Let me start out by stating, categorically, that I am NOT a crocheter. With that disclaimer out of the way, I have recently become enamored of crocheted edgings. When you start out with a craft, it's usually a good idea to create something on the large-scale side, so that you become familiar with the technique and you don't become frustrated when your small, delicate project doesn't turn out exactly as your mind's eye thought it should. :-)
I like fleece blankets. Fleece is warm, it's lightweight, it's durable and launders easily. It's also inexpensive to buy. You can always use fleece yardage as it comes off the bolt, but it looks nicer if the edges are finished.
In the past, I bound the edges with double-fold bias binding, just like I would do a quilt ... because I am a quilter and that's how we finish our quilts. But that resulted in a rather bulky and rigid edge. Who woulda thunk it?
Somewhere along the way, I rediscovered crocheted edgings. I'm not quite sure where, but now I'm aware of them. Crocheted edgings are soft, flexible and look soooooooooooooooooooooo pretty! :-) While they aren't as fast to apply as a double-fold bias binding, I think they are more appropriate to the soft, drapeability of the fleece.
here) and having that tool has just been wonderful. It creates regularly spaced holes/slits so you can crochet your foundation row easily.
Recently, I was rummaging through the unused bedroom/storage room of one of the Pirate daughters (she no longer lives at home, being independent and all that ... but we haven't quite gotten around to clearing out the room. It still holds a number of her belongings that we are storing for her. Besides, clearing out the room is so .... "final". It means that she's never living here again; that when she does come to visit, she'd be sleeping in a "guest" room instead of her former bedroom. That's just upsetting to me, so her room remains as it is. :-) ).
Anyway, I was rummaging through the room, probably looking for something of hers to send to her and I came across two fleece blankets, still in yardage form. I rather suspect that the yardage was purchased with the intent of Dear Daughter finishing them into blankets. Obviously, this has never happened. Oh, surprise, surprise. :-)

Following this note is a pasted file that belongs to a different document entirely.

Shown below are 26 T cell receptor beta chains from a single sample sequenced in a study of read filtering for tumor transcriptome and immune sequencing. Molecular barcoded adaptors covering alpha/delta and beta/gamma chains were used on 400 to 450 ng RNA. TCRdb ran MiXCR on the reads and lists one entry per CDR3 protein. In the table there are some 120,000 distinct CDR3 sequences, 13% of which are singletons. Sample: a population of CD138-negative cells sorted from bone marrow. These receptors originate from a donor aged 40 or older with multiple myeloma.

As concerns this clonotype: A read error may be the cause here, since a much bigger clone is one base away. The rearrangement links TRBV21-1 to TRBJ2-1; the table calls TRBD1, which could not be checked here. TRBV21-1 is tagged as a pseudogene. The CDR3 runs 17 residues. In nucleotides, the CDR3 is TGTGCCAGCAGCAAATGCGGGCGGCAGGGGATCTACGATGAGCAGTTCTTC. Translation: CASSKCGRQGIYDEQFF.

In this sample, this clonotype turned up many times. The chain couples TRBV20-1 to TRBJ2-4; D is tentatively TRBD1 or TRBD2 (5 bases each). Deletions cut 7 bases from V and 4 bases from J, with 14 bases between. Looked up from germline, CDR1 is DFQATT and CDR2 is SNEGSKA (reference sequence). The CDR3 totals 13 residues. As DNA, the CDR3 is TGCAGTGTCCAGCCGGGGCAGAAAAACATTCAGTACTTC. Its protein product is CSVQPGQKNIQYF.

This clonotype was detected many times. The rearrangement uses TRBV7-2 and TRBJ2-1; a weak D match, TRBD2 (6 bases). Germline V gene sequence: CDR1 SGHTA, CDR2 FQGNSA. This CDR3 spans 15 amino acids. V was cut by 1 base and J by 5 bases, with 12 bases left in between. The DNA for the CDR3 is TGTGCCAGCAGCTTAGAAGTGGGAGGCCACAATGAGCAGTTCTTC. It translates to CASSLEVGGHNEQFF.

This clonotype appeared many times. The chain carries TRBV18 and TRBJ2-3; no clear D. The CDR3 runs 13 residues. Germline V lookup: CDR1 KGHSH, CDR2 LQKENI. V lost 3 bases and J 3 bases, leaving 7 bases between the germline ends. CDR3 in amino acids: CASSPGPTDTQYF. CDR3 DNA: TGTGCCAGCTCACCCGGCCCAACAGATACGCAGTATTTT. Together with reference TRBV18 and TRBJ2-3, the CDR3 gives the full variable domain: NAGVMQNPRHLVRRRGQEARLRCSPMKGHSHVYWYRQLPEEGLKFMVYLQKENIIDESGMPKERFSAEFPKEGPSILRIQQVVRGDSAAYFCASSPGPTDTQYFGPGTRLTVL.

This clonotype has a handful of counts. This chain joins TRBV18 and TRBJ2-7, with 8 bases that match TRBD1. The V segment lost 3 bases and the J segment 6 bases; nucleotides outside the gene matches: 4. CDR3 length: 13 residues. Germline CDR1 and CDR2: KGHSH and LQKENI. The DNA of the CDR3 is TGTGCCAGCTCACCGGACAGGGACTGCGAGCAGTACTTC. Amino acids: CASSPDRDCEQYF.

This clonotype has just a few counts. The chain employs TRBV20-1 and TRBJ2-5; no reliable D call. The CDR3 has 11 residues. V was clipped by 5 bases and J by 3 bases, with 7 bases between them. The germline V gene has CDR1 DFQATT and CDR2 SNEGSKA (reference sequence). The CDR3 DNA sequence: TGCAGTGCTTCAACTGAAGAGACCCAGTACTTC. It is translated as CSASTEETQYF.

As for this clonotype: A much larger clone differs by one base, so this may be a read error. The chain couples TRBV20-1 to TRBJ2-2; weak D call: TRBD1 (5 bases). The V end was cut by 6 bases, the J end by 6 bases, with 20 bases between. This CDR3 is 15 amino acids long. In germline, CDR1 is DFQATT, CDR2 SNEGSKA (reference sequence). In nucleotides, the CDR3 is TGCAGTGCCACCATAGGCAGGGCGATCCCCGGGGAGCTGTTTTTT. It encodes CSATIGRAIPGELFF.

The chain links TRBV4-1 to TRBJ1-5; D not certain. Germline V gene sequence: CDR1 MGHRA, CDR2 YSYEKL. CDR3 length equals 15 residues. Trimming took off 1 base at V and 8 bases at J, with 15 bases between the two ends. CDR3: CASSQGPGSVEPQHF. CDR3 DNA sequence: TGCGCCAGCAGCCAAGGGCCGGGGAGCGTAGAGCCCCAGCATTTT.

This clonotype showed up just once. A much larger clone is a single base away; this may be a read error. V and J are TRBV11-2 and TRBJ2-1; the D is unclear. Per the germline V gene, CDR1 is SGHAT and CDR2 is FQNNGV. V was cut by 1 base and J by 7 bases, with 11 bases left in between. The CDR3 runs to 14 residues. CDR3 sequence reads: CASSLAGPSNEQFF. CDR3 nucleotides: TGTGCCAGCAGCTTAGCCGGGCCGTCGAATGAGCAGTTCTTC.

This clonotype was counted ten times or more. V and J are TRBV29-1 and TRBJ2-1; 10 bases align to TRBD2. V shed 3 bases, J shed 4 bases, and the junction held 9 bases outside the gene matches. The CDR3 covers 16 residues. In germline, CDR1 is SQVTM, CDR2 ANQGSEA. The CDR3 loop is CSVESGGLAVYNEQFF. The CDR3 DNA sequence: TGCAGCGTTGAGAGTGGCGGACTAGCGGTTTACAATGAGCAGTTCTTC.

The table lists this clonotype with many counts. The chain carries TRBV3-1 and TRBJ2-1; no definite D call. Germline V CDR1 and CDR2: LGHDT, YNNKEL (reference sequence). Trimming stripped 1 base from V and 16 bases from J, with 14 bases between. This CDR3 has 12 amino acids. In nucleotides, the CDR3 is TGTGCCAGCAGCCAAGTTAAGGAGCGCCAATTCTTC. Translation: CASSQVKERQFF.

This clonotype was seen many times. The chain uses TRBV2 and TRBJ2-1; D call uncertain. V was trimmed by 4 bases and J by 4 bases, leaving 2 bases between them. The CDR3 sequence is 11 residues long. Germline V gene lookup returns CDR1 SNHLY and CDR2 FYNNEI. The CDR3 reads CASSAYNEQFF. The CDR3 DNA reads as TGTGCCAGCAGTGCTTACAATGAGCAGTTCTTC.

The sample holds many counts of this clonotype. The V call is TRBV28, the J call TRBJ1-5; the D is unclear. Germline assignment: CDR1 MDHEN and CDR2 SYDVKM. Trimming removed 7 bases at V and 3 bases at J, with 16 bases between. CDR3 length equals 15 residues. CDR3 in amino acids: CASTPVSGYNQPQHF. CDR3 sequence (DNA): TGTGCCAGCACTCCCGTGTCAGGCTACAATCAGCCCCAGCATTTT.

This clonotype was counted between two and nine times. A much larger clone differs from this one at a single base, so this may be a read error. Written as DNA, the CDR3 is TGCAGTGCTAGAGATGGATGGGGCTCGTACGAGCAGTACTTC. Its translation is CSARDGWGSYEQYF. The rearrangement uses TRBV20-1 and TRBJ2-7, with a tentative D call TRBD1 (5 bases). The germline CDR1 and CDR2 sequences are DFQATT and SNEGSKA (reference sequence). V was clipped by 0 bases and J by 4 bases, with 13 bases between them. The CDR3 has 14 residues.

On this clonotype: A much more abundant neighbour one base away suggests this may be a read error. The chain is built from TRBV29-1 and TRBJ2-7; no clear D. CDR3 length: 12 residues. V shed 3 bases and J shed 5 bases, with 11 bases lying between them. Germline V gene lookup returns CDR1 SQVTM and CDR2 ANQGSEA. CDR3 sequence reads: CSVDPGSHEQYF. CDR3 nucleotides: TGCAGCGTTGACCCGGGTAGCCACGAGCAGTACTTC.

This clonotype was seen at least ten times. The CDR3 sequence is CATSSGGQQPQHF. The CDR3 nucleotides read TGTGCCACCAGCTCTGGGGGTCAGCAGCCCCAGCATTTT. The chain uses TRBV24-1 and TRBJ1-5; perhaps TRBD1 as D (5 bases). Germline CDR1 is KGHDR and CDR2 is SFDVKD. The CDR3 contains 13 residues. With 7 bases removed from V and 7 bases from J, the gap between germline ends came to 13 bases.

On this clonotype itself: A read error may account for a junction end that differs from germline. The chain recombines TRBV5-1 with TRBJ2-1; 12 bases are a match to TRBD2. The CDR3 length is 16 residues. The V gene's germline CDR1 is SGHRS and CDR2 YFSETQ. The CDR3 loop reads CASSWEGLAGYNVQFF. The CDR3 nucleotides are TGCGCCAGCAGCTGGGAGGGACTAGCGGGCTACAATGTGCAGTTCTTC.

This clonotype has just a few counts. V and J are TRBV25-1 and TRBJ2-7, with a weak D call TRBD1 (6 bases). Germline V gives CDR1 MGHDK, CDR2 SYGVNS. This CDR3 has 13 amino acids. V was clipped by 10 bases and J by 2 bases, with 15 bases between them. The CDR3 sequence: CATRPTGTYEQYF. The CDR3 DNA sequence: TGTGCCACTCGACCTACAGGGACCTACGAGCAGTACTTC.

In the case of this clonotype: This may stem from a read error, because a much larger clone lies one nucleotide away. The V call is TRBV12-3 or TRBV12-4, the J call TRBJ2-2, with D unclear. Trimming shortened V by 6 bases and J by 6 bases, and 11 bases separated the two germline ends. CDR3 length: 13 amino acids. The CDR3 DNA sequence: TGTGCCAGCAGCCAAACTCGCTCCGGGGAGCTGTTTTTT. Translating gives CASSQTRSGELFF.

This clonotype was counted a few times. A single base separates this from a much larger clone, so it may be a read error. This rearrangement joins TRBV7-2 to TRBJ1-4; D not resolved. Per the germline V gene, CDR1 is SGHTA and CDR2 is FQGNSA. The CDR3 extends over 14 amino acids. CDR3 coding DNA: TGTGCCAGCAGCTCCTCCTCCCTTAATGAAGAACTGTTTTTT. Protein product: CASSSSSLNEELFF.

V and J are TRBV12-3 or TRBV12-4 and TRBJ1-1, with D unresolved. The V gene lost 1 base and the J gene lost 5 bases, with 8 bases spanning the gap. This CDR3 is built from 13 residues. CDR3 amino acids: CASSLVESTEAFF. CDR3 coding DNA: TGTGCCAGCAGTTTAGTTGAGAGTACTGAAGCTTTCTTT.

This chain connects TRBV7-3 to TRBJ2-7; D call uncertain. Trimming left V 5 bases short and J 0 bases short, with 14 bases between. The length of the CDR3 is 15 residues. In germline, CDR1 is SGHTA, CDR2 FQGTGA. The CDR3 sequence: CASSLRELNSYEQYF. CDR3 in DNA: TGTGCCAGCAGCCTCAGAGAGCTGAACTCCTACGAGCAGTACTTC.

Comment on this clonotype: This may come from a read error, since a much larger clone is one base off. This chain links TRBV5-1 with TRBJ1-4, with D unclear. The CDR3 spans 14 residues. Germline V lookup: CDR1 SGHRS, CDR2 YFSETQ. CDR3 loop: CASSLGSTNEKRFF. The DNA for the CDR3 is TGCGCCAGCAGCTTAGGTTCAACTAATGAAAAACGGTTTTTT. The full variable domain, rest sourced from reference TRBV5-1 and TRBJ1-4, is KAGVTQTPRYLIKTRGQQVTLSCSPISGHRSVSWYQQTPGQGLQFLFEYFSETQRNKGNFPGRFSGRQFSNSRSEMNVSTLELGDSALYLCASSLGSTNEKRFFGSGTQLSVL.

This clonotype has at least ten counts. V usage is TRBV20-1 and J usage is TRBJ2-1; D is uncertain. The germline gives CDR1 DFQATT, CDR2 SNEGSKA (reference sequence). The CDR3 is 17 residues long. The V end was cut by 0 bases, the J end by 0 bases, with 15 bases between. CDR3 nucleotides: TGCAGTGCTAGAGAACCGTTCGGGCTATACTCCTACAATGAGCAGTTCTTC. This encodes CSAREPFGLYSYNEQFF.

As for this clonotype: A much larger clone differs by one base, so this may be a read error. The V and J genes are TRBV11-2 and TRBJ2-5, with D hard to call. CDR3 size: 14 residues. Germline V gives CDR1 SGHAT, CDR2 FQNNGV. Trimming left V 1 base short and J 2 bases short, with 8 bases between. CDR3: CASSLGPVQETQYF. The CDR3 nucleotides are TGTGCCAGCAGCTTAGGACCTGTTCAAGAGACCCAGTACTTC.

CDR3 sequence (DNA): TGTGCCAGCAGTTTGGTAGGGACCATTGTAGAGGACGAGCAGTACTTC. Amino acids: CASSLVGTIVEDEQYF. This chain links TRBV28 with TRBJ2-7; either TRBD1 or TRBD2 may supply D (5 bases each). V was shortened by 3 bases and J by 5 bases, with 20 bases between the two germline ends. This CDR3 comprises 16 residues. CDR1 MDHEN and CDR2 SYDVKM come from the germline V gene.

In another completely unrelated event, I have put myself on a self-imposed quilt piecing moratorium. I have 17 completed quilt tops that need to be quilted. I want to reduce that number to (1) so that I will be in the position of "piece a top, quilt a top". A laudable goal, yes? Oldest Dear Daughter asked when was the last time I was at such a stage. A completely legitimate question! The answer? mmmmmm ... never? :-)
The first one that I've finished is this wolf print. Middle Dear Daughter likes wolves, hence this print. See the multi-colored border around the edge? I *think* those were intended to be cut apart for a fringe. However, I really do NOT like fringe on blankets because they tickle. Ick.
|right side, corner detail|
So, I used the skip stitch rotary cutter to make the holes/slits for the foundation row, made the foundation row, then a row of double crochet and finished it off with a shell stitch. Dang!! I think I did a real nice job of it. :-)
However, there WAS an 'adventure' along the way. This yarn didn't have a label. I have NO idea of the fiber content. It's a very fine-textured yarn. I knew I should be using a smaller crochet hook, but I didn't have one. I didn't want to BUY one because I wanted to do the edging NOW. So, I used what I had, which was a crochet hook larger than I needed.
Eh ... my blanket, my decision. :-)
Not being a crocheter, I have absolutely no way of estimating how much yarn anything will take. The yarn I was using looked like a big amount, so I simply started doing my foundation row then proceeded onto the next row of double crochet. It was somewhere along the double crochet row that I began to suspect that I might run out of yarn before I reached the starting point. Oops.
And that turned out to be exactly the case. So, I went over to my local yarn shop (where middle Dear Daughter had worked at one point) to see if they had something compatible in yarn size and color. Oh, happy, happy .. they did! I also bought a crochet hook which was more suitable to the size of the yarn.
Oh unhappy, unhappy .... the yarn was $42. Oh. My. Gosh. Holey moley. Cripes. Geez, Louise. This makeshift project that was "free" just became an Expensive Project. :-( But, I bought it anyway because it so perfectly matched the yarn I was using. In retrospect, I suppose I *could* have ripped out the ENTIRE row of double crochet and re-stitched it with a row of single crochet (and thereby not requiring more yarn) but I was *almost done* with the double crochet. I didn't want to rip out *everything*!
And then, of course, now that I had more than enough yarn, I could finish the edging with a shell stitch. Which I did.
I have most of the new yarn left ... about 400 yards. I have NO idea what I can do with that amount. :-/
|wrong side, showing a straight edge and a corner|
I have now dug out the second piece of fleece yardage and am doing a different edging on it. Gotta have something to do in the evenings! :-)